We have a 7-yr contract with NYC's largest laundry company. We don't like being locked into them, altho people say they can give us more than a small company could. But service is poor and we never get straight answers on anything. Also, they collect money from machines every month. They say they can't count it on site. We have to take their word on how much they collect and it's always in their favor. We always wind up owing them money.
Our contract expires in December. With a new contract we get new machines and the usual perks (painting, new sink, etc.) We want to explore alternatives. Any recommendations for other companies? Thanks.
Some chemical substances are being sprayed in to two apartments by the tenant who lives in between them. There were numerous calls to the Police Precinct, NYC Health Hazard Department, and so on.
All the wholes were sealed with glue and caulking, but it saturates through the hollow walls behind the closet door frames, floor crease, even though it is sealed!
It is just unbearable to be in the apartment – the smell lingers in the apartment, causing coughing, choking, burning eyes, disorientation and headache; even if the odor has gone, the cause is still there for hours.
The violator of the House Rules and Regulations has been warned that her lease will not be renewed if she continues doing it – nothing seems can stop her.
How do we protect ourselves from a hooligan like this?
I believe the article will run in the April issue of Habitat.
If done correctly - ie simply to recoup the total of the abatement amount itself, then non sponsor shareholders experience a windfall. The sponsor's being assesses subsidizes the amount.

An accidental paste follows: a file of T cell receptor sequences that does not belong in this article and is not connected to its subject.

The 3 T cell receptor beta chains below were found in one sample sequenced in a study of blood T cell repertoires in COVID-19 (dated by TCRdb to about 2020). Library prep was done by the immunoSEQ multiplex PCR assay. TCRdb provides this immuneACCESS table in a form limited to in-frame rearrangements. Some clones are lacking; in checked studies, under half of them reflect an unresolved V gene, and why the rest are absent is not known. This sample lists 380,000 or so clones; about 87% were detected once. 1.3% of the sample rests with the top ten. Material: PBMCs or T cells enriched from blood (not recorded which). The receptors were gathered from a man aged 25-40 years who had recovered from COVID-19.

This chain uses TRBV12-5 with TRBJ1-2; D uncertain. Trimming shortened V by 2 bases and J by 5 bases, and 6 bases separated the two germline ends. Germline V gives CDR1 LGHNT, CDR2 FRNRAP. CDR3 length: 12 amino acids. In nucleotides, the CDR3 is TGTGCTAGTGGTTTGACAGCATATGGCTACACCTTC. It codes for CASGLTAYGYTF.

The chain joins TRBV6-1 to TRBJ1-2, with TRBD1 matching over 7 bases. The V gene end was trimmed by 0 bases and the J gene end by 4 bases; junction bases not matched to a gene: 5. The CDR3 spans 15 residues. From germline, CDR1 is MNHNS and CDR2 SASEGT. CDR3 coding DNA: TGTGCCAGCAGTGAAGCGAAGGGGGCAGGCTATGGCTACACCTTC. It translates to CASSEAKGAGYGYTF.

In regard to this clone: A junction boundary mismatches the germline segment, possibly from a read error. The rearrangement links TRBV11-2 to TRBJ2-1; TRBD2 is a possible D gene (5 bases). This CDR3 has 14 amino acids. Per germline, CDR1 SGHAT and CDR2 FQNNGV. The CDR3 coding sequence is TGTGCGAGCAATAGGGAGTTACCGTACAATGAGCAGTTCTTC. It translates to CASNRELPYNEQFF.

some buildings make the mistake of assessing for the total amount of the abatement that appreas on the non-sponsor maintainence bills and forget to do this math.
I have to agree with Mike McGowen, you should not bad mouth a company/vendow without backing up the facts. Can we also not all be anonymous when we post articles.
If your co-op's central heating is very uneven, I'd look into that more closely. If some units roast while others are cold, maybe the fault is with how heat is distributed through the system. If so, that can be a problem no matter what new windows you install. A good engineer can make recommendations, including possibly installing individual heat level adjusters in each unit.
I agree that Pella windows are expensive. They seem to be "hot" right now, but if your co-op can't afford them, it would be financially imprudent to get them, and the extra cost can be better spent on something else. We have thermal barrier, aluminum windows with 7/8" insulated glass. They look nice, work well, reduce noise, and run $350-$400 per window. I believe you can get the baked enamel finish in white, black or copper color. We have the standard white.
If your co-op's 12 units all have the same old windows, you should replace them all. You can schedule the coldest units first, but it takes only a few days per unit. You can do them all fairly quickly if you plan ahead with the window vendor and shareholders. Budget for ALL the work. You can't do 4 units now and hope to do the rest later. What if you don't have money for the rest later? The project will drag out, shareholders will complain, and the building won't look very nice. Also, Business Corp Law requires that you treat all shareholders fairly and equally. You can't do something for some of them that you don't extend to all of them in a timely and equitable manner.
Just my two cents.
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